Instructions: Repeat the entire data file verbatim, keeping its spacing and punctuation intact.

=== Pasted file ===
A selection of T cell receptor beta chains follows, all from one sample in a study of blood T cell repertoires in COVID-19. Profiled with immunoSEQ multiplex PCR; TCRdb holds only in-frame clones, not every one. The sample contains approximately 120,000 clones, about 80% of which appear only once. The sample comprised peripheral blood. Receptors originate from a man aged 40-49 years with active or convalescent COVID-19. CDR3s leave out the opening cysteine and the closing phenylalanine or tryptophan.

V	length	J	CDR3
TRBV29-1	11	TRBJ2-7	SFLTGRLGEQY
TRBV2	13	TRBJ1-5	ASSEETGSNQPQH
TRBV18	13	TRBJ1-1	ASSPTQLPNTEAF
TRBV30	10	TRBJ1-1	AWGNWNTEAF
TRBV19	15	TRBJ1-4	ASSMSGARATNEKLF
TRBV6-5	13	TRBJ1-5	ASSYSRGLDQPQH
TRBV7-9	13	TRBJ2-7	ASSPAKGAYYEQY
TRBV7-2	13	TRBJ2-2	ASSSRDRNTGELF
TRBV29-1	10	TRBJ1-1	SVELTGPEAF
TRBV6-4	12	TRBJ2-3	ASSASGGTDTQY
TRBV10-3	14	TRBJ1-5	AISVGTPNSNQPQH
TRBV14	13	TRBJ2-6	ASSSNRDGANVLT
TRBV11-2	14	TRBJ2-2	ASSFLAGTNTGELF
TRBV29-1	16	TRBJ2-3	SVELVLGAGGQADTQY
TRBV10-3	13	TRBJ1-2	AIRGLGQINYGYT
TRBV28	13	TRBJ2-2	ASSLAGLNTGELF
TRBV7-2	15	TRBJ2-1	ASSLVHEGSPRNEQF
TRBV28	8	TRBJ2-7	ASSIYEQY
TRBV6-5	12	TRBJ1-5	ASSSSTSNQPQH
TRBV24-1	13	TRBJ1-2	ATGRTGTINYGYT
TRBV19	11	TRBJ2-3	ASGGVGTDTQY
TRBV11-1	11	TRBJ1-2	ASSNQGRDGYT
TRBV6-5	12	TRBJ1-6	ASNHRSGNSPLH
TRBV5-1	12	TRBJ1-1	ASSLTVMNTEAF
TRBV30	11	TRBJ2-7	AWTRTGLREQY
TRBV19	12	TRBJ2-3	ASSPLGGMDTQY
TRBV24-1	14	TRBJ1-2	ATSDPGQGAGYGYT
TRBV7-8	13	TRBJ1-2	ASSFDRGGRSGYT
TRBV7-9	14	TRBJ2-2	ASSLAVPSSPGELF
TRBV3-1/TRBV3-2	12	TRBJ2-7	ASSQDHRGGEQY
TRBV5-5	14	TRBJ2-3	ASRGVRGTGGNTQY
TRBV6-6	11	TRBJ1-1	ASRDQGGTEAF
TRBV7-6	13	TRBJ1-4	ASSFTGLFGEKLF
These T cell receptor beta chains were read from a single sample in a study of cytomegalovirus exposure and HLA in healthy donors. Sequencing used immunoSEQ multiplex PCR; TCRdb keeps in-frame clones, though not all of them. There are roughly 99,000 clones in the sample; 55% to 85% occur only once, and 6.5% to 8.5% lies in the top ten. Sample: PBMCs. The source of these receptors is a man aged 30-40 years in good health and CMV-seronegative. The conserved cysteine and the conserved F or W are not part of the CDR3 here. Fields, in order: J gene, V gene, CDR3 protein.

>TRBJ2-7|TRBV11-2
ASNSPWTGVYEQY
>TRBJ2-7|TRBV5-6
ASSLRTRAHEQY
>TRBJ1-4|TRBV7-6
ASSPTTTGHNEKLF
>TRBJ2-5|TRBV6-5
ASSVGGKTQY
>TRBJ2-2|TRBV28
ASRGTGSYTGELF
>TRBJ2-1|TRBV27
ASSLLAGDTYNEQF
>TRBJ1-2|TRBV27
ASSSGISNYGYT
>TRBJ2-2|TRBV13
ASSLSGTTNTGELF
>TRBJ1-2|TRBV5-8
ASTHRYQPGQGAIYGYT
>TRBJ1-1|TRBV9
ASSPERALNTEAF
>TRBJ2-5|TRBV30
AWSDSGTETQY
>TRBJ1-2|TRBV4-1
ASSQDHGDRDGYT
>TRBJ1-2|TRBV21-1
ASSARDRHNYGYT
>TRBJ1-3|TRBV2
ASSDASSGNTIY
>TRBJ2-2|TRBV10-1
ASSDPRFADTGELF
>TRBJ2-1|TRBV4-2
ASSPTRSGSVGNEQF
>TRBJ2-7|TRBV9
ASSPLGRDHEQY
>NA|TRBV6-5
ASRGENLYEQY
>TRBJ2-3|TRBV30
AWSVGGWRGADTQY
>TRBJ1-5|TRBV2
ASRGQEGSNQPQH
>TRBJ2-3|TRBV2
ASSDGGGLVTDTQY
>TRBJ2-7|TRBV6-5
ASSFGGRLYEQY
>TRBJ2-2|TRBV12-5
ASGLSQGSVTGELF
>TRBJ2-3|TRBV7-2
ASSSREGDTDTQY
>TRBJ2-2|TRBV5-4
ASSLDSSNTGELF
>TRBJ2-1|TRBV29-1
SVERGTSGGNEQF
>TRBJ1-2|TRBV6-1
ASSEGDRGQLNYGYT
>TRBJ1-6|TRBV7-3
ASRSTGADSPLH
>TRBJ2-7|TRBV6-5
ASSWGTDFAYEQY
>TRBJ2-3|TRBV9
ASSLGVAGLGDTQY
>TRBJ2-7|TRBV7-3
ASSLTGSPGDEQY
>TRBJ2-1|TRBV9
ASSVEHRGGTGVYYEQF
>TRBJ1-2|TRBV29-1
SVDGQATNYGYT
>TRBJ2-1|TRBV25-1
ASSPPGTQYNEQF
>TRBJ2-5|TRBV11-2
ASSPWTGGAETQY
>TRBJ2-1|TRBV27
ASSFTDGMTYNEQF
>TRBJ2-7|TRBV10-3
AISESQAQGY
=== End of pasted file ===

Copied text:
A selection of T cell receptor beta chains follows, all from one sample in a study of blood T cell repertoires in COVID-19. Profiled with immunoSEQ multiplex PCR; TCRdb holds only in-frame clones, not every one. The sample contains approximately 120,000 clones, about 80% of which appear only once. The sample comprised peripheral blood. Receptors originate from a man aged 40-49 years with active or convalescent COVID-19. CDR3s leave out the opening cysteine and the closing phenylalanine or tryptophan.

V	length	J	CDR3
TRBV29-1	11	TRBJ2-7	SFLTGRLGEQY
TRBV2	13	TRBJ1-5	ASSEETGSNQPQH
TRBV18	13	TRBJ1-1	ASSPTQLPNTEAF
TRBV30	10	TRBJ1-1	AWGNWNTEAF
TRBV19	15	TRBJ1-4	ASSMSGARATNEKLF
TRBV6-5	13	TRBJ1-5	ASSYSRGLDQPQH
TRBV7-9	13	TRBJ2-7	ASSPAKGAYYEQY
TRBV7-2	13	TRBJ2-2	ASSSRDRNTGELF
TRBV29-1	10	TRBJ1-1	SVELTGPEAF
TRBV6-4	12	TRBJ2-3	ASSASGGTDTQY
TRBV10-3	14	TRBJ1-5	AISVGTPNSNQPQH
TRBV14	13	TRBJ2-6	ASSSNRDGANVLT
TRBV11-2	14	TRBJ2-2	ASSFLAGTNTGELF
TRBV29-1	16	TRBJ2-3	SVELVLGAGGQADTQY
TRBV10-3	13	TRBJ1-2	AIRGLGQINYGYT
TRBV28	13	TRBJ2-2	ASSLAGLNTGELF
TRBV7-2	15	TRBJ2-1	ASSLVHEGSPRNEQF
TRBV28	8	TRBJ2-7	ASSIYEQY
TRBV6-5	12	TRBJ1-5	ASSSSTSNQPQH
TRBV24-1	13	TRBJ1-2	ATGRTGTINYGYT
TRBV19	11	TRBJ2-3	ASGGVGTDTQY
TRBV11-1	11	TRBJ1-2	ASSNQGRDGYT
TRBV6-5	12	TRBJ1-6	ASNHRSGNSPLH
TRBV5-1	12	TRBJ1-1	ASSLTVMNTEAF
TRBV30	11	TRBJ2-7	AWTRTGLREQY
TRBV19	12	TRBJ2-3	ASSPLGGMDTQY
TRBV24-1	14	TRBJ1-2	ATSDPGQGAGYGYT
TRBV7-8	13	TRBJ1-2	ASSFDRGGRSGYT
TRBV7-9	14	TRBJ2-2	ASSLAVPSSPGELF
TRBV3-1/TRBV3-2	12	TRBJ2-7	ASSQDHRGGEQY
TRBV5-5	14	TRBJ2-3	ASRGVRGTGGNTQY
TRBV6-6	11	TRBJ1-1	ASRDQGGTEAF
TRBV7-6	13	TRBJ1-4	ASSFTGLFGEKLF
These T cell receptor beta chains were read from a single sample in a study of cytomegalovirus exposure and HLA in healthy donors. Sequencing used immunoSEQ multiplex PCR; TCRdb keeps in-frame clones, though not all of them. There are roughly 99,000 clones in the sample; 55% to 85% occur only once, and 6.5% to 8.5% lies in the top ten. Sample: PBMCs. The source of these receptors is a man aged 30-40 years in good health and CMV-seronegative. The conserved cysteine and the conserved F or W are not part of the CDR3 here. Fields, in order: J gene, V gene, CDR3 protein.

>TRBJ2-7|TRBV11-2
ASNSPWTGVYEQY
>TRBJ2-7|TRBV5-6
ASSLRTRAHEQY
>TRBJ1-4|TRBV7-6
ASSPTTTGHNEKLF
>TRBJ2-5|TRBV6-5
ASSVGGKTQY
>TRBJ2-2|TRBV28
ASRGTGSYTGELF
>TRBJ2-1|TRBV27
ASSLLAGDTYNEQF
>TRBJ1-2|TRBV27
ASSSGISNYGYT
>TRBJ2-2|TRBV13
ASSLSGTTNTGELF
>TRBJ1-2|TRBV5-8
ASTHRYQPGQGAIYGYT
>TRBJ1-1|TRBV9
ASSPERALNTEAF
>TRBJ2-5|TRBV30
AWSDSGTETQY
>TRBJ1-2|TRBV4-1
ASSQDHGDRDGYT
>TRBJ1-2|TRBV21-1
ASSARDRHNYGYT
>TRBJ1-3|TRBV2
ASSDASSGNTIY
>TRBJ2-2|TRBV10-1
ASSDPRFADTGELF
>TRBJ2-1|TRBV4-2
ASSPTRSGSVGNEQF
>TRBJ2-7|TRBV9
ASSPLGRDHEQY
>NA|TRBV6-5
ASRGENLYEQY
>TRBJ2-3|TRBV30
AWSVGGWRGADTQY
>TRBJ1-5|TRBV2
ASRGQEGSNQPQH
>TRBJ2-3|TRBV2
ASSDGGGLVTDTQY
>TRBJ2-7|TRBV6-5
ASSFGGRLYEQY
>TRBJ2-2|TRBV12-5
ASGLSQGSVTGELF
>TRBJ2-3|TRBV7-2
ASSSREGDTDTQY
>TRBJ2-2|TRBV5-4
ASSLDSSNTGELF
>TRBJ2-1|TRBV29-1
SVERGTSGGNEQF
>TRBJ1-2|TRBV6-1
ASSEGDRGQLNYGYT
>TRBJ1-6|TRBV7-3
ASRSTGADSPLH
>TRBJ2-7|TRBV6-5
ASSWGTDFAYEQY
>TRBJ2-3|TRBV9
ASSLGVAGLGDTQY
>TRBJ2-7|TRBV7-3
ASSLTGSPGDEQY
>TRBJ2-1|TRBV9
ASSVEHRGGTGVYYEQF
>TRBJ1-2|TRBV29-1
SVDGQATNYGYT
>TRBJ2-1|TRBV25-1
ASSPPGTQYNEQF
>TRBJ2-5|TRBV11-2
ASSPWTGGAETQY
>TRBJ2-1|TRBV27
ASSFTDGMTYNEQF
>TRBJ2-7|TRBV10-3
AISESQAQGY